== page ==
Love where you live!
Get Centered Clay Studio Fights For Its Art
LA MESA – There was a time not really long ago in human history when we didn’t segregate the arts. Then the arts were an expression of identity – everyone sang, everyone danced.
Today we live in an era of specialization. We isolate the arts and honor only the best of the performers.
We have even convinced ourselves the arts are an expendable part of education – pushing them to the fringes of our schools or out altogether. Math, science and English is what we can afford. The arts today are gravy. More and more available only to families affluent enough and intelligent enough to know their children’s education is far from complete without them.
And so that is why we find places like the Get Centered Clay Studio wedged into a non-descript industrial park in the center of La Mesa.
Here owner Elly Dotseth and co-owner Sharon Patsko are working frantically and heroically to keep even this modest home for an ancient art in our community. The studio just completed its second year.
On this Saturday, Dotseth has gathered two experts in the Japanese technique of Raku glazing and matched them up with several local residents who wanted to learn.
The group gathered and talked of methods, processes and glazes honed by the collective wisdom of potters across generations and cultures.
Pierre Bounaud, a French chemist, and Lee Yanni, the other teacher today, sound like college professors as they explain the differences between raku and naked raku, the varying effects of heat, smoke and moisture that will eventually transform unadorned clay sculptures into works of art.
“That is what I don’t understand about arts and the schools,’’ Dotseth says. “You can teach just about everything using these techniques: physics, chemistry, composition. Instead, we push the arts away.’’
Fred Loase knows exactly what she is talking about. He spent the last 40 years teaching math and English, mostly at Hilltop High in Chula Vista. He watched as all the arts – including shop and auto shop – died away.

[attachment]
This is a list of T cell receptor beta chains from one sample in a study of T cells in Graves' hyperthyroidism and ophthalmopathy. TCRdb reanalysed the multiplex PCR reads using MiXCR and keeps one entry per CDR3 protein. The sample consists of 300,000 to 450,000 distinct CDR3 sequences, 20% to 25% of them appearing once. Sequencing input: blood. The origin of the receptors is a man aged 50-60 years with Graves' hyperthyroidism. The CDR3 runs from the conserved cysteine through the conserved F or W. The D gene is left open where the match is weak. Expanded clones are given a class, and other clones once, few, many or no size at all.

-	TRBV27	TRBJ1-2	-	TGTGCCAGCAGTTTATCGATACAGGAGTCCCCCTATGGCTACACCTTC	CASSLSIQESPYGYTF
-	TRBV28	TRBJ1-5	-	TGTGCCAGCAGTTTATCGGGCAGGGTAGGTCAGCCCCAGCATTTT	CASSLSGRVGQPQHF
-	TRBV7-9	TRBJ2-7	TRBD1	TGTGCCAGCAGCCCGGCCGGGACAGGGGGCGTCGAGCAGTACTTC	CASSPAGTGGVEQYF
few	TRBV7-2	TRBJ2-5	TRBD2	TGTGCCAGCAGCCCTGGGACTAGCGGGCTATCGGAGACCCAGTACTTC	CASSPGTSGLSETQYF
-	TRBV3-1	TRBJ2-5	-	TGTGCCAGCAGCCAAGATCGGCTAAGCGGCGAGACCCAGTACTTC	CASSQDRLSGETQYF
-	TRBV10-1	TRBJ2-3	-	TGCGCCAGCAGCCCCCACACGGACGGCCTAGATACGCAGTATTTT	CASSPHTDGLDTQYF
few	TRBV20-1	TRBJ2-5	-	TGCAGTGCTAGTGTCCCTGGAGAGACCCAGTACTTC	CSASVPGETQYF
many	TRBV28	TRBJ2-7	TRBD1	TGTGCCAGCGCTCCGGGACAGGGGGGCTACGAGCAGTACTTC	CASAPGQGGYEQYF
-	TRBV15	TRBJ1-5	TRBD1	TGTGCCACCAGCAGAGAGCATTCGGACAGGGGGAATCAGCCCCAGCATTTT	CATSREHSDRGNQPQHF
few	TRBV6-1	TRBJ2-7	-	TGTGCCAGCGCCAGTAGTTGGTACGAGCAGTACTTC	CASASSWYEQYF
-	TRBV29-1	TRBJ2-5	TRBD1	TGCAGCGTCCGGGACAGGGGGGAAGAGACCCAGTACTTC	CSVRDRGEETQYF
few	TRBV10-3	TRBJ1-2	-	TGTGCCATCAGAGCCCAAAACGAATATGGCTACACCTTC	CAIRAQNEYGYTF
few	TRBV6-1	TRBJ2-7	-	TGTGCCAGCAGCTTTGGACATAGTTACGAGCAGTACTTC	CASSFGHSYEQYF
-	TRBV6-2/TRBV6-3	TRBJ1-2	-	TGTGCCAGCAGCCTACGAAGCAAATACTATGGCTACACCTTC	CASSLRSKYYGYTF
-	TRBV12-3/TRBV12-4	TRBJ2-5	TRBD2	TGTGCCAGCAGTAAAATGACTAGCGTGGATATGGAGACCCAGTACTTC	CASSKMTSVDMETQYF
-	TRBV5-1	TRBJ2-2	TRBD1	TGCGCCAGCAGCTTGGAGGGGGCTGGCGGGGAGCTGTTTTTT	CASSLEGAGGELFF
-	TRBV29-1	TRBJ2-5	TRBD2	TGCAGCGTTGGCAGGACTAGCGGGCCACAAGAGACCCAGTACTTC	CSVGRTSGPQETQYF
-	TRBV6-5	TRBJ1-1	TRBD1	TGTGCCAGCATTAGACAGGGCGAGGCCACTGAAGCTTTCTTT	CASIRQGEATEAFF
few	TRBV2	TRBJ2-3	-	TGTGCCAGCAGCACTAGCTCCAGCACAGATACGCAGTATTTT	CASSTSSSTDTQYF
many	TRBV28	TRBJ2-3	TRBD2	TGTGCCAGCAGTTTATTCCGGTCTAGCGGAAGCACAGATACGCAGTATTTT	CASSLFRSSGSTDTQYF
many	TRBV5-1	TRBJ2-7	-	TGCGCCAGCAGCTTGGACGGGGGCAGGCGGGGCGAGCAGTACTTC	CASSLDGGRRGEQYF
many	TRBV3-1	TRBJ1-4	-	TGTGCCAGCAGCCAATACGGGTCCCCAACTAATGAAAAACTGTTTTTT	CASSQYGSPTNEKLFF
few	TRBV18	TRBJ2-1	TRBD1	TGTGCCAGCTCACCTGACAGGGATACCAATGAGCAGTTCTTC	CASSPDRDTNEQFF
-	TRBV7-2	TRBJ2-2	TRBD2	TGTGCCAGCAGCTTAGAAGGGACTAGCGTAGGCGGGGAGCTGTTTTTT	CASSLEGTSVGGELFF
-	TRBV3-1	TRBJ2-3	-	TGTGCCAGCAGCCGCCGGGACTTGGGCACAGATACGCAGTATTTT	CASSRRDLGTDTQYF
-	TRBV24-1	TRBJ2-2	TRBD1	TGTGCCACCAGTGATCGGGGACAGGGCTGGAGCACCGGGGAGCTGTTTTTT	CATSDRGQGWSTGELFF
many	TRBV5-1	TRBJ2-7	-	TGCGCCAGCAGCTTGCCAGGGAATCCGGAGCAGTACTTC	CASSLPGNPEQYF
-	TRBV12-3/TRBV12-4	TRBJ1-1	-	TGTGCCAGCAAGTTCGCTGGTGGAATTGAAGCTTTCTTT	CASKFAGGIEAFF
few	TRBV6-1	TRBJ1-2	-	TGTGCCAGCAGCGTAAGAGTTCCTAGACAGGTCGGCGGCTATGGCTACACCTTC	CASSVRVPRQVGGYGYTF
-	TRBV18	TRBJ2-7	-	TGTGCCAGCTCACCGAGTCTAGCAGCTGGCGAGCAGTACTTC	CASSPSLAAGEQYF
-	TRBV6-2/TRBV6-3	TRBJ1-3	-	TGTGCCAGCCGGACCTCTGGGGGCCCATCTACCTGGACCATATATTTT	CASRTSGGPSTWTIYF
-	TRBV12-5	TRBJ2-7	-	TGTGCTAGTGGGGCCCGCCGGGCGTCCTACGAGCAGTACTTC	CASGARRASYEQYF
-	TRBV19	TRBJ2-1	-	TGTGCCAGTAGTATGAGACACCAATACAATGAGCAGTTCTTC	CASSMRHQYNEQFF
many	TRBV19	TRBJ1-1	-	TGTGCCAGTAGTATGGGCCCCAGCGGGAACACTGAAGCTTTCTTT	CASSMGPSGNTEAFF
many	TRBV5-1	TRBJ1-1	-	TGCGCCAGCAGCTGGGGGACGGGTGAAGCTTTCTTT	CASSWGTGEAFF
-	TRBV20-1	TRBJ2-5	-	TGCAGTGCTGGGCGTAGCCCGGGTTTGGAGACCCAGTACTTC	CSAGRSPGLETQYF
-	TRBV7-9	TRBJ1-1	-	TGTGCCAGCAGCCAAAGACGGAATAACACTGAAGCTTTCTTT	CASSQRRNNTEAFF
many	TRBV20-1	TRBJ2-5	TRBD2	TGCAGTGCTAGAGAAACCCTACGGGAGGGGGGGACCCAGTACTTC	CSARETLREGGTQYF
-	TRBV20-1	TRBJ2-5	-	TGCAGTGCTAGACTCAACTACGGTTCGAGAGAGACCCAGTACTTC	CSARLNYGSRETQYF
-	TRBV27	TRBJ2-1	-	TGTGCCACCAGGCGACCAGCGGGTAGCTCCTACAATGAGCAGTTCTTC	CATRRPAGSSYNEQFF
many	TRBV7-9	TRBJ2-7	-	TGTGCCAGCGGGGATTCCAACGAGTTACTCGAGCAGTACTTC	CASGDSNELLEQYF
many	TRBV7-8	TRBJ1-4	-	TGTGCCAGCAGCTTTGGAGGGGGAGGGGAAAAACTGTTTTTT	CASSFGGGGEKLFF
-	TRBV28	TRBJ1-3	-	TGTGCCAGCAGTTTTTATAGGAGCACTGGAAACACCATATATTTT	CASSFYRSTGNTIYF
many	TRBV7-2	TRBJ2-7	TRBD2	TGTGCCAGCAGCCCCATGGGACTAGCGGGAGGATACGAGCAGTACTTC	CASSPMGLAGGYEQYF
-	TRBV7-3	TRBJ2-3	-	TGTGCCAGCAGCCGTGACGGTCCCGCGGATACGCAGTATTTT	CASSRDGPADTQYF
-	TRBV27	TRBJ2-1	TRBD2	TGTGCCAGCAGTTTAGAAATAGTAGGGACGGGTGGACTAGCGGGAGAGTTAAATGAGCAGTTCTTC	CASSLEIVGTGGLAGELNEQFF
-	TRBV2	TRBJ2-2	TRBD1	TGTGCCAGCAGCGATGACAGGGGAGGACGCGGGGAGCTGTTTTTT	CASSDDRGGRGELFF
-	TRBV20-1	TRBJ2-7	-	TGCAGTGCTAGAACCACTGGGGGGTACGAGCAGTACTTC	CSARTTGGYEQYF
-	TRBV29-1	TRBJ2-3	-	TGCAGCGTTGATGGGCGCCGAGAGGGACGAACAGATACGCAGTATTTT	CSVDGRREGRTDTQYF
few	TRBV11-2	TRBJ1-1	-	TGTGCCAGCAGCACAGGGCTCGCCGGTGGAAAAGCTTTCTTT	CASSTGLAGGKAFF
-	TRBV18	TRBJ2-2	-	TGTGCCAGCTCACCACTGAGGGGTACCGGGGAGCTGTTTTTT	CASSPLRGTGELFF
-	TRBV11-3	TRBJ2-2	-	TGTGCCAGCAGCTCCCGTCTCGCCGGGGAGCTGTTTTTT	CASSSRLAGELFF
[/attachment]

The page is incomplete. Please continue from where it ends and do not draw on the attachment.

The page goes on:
“Suddenly we had to teach all the kids the same,’’ he said. “You want to be a plumber? Just take these courses and everyone goes to college.’’
Nearly half a century after starting his teaching career, Loase retired from a profession that was arguably no longer offering a full education. And he himself was spending this Saturday learning Raku, painting ceramics and talking with great joy of the interaction of aesthetics, chemistry, smoke and fire.
Get Centered marked its second anniversary not long ago. As with all arts endeavors, there is financial drama in each day of its existence. The 3,000 or so square feet of space includes a storehouse of ceramic supplies and clay as well as a classroom with wheels and a number of kilns. The business model for keeping the place afloat counts on attracting enough potters to rent monthly space and enough locals who want to take classes offered frequently.
Perhaps as the state’s fiscal crisis continues to wring anything but readin-writin-and-rithmetic from our schools, more parents will realize their children should be spending time in places like Get Centered to get their full education. But for now, this establishment is still running at about a $1,400 a month loss.
But all the education, arts and economics are on the back burner this Saturday as the shaped clay gets painted with various glazes and moved into the gas-fired kilns that were erected in the back parking lot for this special raku class. At 1,800 degrees they are gathered up with metal tongs and placed in garbage cans filled with newspaper where flame and smoke react with the glazes to create a beautiful patterned finish. One of the pieces is draped with horsehair that ignites and forms an ethereal pattern across the clay.
Passersby are drawn into this industrial park scene and watch with the artists as the pieces literally emerge from the ashes to reveal their final shape and color.
Art in La Mesa, it turns out, is where you find it.